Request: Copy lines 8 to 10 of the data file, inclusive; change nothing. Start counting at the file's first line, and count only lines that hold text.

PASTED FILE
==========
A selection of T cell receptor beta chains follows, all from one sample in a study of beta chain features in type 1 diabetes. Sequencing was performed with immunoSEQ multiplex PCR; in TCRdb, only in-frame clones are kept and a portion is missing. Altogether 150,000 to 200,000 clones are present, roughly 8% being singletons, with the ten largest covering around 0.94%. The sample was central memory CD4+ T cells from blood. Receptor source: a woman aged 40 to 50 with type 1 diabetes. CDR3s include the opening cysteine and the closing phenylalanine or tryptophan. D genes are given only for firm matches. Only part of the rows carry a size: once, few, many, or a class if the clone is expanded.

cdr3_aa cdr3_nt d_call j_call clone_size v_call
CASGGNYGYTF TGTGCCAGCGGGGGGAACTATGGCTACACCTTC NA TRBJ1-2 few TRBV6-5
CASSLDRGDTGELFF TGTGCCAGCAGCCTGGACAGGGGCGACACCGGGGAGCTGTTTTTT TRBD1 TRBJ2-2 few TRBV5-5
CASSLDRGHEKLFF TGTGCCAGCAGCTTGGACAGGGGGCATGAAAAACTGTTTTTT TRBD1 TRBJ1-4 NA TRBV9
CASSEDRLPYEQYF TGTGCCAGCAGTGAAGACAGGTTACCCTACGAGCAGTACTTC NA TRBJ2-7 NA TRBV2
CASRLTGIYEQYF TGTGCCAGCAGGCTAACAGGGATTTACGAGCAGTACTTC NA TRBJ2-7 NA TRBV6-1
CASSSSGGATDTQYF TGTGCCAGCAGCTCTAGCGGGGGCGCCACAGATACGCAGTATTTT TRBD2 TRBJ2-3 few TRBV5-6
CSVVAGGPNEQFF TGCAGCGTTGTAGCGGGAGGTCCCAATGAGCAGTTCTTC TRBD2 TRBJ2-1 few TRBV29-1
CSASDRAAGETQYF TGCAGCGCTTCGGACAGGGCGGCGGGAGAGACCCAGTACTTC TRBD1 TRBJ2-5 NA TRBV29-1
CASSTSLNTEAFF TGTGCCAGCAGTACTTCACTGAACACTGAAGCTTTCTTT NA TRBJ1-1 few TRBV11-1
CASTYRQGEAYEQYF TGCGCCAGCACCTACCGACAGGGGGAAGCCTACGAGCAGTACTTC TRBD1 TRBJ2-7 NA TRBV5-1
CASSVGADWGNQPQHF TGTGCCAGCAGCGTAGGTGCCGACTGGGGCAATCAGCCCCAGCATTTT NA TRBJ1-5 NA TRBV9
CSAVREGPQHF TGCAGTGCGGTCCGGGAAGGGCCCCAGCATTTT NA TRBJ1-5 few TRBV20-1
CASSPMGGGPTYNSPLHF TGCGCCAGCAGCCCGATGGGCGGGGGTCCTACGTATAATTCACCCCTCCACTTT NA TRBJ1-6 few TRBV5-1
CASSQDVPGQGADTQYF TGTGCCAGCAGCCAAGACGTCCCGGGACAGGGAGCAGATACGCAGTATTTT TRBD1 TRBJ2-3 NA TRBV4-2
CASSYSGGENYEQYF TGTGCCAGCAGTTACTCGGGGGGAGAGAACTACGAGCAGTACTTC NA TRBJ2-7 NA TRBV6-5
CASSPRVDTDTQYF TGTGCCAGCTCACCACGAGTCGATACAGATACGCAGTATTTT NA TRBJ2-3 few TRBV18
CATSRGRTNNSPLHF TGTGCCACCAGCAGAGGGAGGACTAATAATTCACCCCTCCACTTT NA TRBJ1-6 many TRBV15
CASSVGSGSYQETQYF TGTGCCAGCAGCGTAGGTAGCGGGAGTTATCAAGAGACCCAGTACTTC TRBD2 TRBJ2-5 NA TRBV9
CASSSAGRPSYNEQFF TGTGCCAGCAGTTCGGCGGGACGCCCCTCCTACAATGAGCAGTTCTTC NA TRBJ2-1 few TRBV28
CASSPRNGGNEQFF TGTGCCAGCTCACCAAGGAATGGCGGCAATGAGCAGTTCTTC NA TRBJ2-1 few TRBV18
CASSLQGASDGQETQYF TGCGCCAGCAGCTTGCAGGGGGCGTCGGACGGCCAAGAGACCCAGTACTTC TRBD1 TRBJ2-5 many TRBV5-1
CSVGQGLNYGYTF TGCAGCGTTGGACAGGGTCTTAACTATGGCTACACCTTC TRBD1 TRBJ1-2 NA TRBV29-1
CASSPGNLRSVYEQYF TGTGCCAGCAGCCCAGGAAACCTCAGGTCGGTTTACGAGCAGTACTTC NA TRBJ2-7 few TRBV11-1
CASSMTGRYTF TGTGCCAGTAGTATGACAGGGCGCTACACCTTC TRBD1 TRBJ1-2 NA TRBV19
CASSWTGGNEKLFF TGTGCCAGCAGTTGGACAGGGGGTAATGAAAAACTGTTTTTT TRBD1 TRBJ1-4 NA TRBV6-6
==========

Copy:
CASSSSGGATDTQYF TGTGCCAGCAGCTCTAGCGGGGGCGCCACAGATACGCAGTATTTT TRBD2 TRBJ2-3 few TRBV5-6
CSVVAGGPNEQFF TGCAGCGTTGTAGCGGGAGGTCCCAATGAGCAGTTCTTC TRBD2 TRBJ2-1 few TRBV29-1
CSASDRAAGETQYF TGCAGCGCTTCGGACAGGGCGGCGGGAGAGACCCAGTACTTC TRBD1 TRBJ2-5 NA TRBV29-1